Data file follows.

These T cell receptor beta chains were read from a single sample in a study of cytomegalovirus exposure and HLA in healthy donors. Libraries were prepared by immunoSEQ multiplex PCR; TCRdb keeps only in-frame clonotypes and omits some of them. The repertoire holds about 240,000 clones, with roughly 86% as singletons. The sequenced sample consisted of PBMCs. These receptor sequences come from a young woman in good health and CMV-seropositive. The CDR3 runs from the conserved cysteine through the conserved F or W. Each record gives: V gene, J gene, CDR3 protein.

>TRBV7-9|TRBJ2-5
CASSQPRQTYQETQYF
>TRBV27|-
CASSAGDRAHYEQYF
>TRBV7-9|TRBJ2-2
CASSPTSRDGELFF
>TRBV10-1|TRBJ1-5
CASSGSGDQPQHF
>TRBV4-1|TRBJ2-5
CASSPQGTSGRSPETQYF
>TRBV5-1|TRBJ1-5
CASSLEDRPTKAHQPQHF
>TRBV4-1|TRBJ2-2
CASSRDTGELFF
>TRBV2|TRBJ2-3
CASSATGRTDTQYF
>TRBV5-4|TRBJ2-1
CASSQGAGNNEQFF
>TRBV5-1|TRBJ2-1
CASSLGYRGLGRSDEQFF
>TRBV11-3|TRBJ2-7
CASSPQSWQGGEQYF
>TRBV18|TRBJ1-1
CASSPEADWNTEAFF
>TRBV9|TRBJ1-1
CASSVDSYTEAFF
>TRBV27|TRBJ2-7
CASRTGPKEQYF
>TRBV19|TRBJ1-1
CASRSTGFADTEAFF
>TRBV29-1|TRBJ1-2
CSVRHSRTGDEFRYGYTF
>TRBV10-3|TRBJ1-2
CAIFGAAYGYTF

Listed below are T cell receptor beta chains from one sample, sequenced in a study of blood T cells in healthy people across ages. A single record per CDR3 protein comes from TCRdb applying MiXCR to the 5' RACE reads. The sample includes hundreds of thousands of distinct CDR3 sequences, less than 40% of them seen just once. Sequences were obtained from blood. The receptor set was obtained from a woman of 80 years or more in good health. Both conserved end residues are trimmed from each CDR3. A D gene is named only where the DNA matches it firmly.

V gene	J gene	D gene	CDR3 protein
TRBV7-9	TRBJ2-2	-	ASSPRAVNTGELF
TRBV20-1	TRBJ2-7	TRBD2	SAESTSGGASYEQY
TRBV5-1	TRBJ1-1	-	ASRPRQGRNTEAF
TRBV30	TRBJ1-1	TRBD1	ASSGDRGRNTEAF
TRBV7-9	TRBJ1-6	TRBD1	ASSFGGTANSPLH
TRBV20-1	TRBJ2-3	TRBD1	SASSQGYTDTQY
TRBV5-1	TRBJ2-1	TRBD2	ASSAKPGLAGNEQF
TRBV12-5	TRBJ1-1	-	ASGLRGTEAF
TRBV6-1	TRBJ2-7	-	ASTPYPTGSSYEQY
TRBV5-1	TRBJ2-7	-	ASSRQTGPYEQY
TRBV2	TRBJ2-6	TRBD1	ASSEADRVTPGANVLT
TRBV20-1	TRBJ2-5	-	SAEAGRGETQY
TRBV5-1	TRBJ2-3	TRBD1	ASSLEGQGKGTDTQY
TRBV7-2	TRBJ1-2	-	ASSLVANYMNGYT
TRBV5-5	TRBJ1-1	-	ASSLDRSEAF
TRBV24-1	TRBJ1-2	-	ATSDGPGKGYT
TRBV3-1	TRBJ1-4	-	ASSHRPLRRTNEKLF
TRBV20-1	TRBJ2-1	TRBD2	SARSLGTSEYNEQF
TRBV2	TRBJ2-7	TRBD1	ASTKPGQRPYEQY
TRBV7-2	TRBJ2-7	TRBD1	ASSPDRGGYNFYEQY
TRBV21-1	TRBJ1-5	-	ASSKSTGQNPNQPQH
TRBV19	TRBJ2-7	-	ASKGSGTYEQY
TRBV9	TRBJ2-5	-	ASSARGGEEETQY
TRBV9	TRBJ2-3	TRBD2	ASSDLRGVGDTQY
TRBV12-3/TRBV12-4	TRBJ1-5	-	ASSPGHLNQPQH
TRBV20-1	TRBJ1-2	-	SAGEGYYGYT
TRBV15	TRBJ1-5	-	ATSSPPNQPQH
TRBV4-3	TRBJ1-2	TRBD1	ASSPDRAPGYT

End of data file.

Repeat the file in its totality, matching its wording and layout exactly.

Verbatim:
These T cell receptor beta chains were read from a single sample in a study of cytomegalovirus exposure and HLA in healthy donors. Libraries were prepared by immunoSEQ multiplex PCR; TCRdb keeps only in-frame clonotypes and omits some of them. The repertoire holds about 240,000 clones, with roughly 86% as singletons. The sequenced sample consisted of PBMCs. These receptor sequences come from a young woman in good health and CMV-seropositive. The CDR3 runs from the conserved cysteine through the conserved F or W. Each record gives: V gene, J gene, CDR3 protein.

>TRBV7-9|TRBJ2-5
CASSQPRQTYQETQYF
>TRBV27|-
CASSAGDRAHYEQYF
>TRBV7-9|TRBJ2-2
CASSPTSRDGELFF
>TRBV10-1|TRBJ1-5
CASSGSGDQPQHF
>TRBV4-1|TRBJ2-5
CASSPQGTSGRSPETQYF
>TRBV5-1|TRBJ1-5
CASSLEDRPTKAHQPQHF
>TRBV4-1|TRBJ2-2
CASSRDTGELFF
>TRBV2|TRBJ2-3
CASSATGRTDTQYF
>TRBV5-4|TRBJ2-1
CASSQGAGNNEQFF
>TRBV5-1|TRBJ2-1
CASSLGYRGLGRSDEQFF
>TRBV11-3|TRBJ2-7
CASSPQSWQGGEQYF
>TRBV18|TRBJ1-1
CASSPEADWNTEAFF
>TRBV9|TRBJ1-1
CASSVDSYTEAFF
>TRBV27|TRBJ2-7
CASRTGPKEQYF
>TRBV19|TRBJ1-1
CASRSTGFADTEAFF
>TRBV29-1|TRBJ1-2
CSVRHSRTGDEFRYGYTF
>TRBV10-3|TRBJ1-2
CAIFGAAYGYTF

Listed below are T cell receptor beta chains from one sample, sequenced in a study of blood T cells in healthy people across ages. A single record per CDR3 protein comes from TCRdb applying MiXCR to the 5' RACE reads. The sample includes hundreds of thousands of distinct CDR3 sequences, less than 40% of them seen just once. Sequences were obtained from blood. The receptor set was obtained from a woman of 80 years or more in good health. Both conserved end residues are trimmed from each CDR3. A D gene is named only where the DNA matches it firmly.

V gene	J gene	D gene	CDR3 protein
TRBV7-9	TRBJ2-2	-	ASSPRAVNTGELF
TRBV20-1	TRBJ2-7	TRBD2	SAESTSGGASYEQY
TRBV5-1	TRBJ1-1	-	ASRPRQGRNTEAF
TRBV30	TRBJ1-1	TRBD1	ASSGDRGRNTEAF
TRBV7-9	TRBJ1-6	TRBD1	ASSFGGTANSPLH
TRBV20-1	TRBJ2-3	TRBD1	SASSQGYTDTQY
TRBV5-1	TRBJ2-1	TRBD2	ASSAKPGLAGNEQF
TRBV12-5	TRBJ1-1	-	ASGLRGTEAF
TRBV6-1	TRBJ2-7	-	ASTPYPTGSSYEQY
TRBV5-1	TRBJ2-7	-	ASSRQTGPYEQY
TRBV2	TRBJ2-6	TRBD1	ASSEADRVTPGANVLT
TRBV20-1	TRBJ2-5	-	SAEAGRGETQY
TRBV5-1	TRBJ2-3	TRBD1	ASSLEGQGKGTDTQY
TRBV7-2	TRBJ1-2	-	ASSLVANYMNGYT
TRBV5-5	TRBJ1-1	-	ASSLDRSEAF
TRBV24-1	TRBJ1-2	-	ATSDGPGKGYT
TRBV3-1	TRBJ1-4	-	ASSHRPLRRTNEKLF
TRBV20-1	TRBJ2-1	TRBD2	SARSLGTSEYNEQF
TRBV2	TRBJ2-7	TRBD1	ASTKPGQRPYEQY
TRBV7-2	TRBJ2-7	TRBD1	ASSPDRGGYNFYEQY
TRBV21-1	TRBJ1-5	-	ASSKSTGQNPNQPQH
TRBV19	TRBJ2-7	-	ASKGSGTYEQY
TRBV9	TRBJ2-5	-	ASSARGGEEETQY
TRBV9	TRBJ2-3	TRBD2	ASSDLRGVGDTQY
TRBV12-3/TRBV12-4	TRBJ1-5	-	ASSPGHLNQPQH
TRBV20-1	TRBJ1-2	-	SAGEGYYGYT
TRBV15	TRBJ1-5	-	ATSSPPNQPQH
TRBV4-3	TRBJ1-2	TRBD1	ASSPDRAPGYT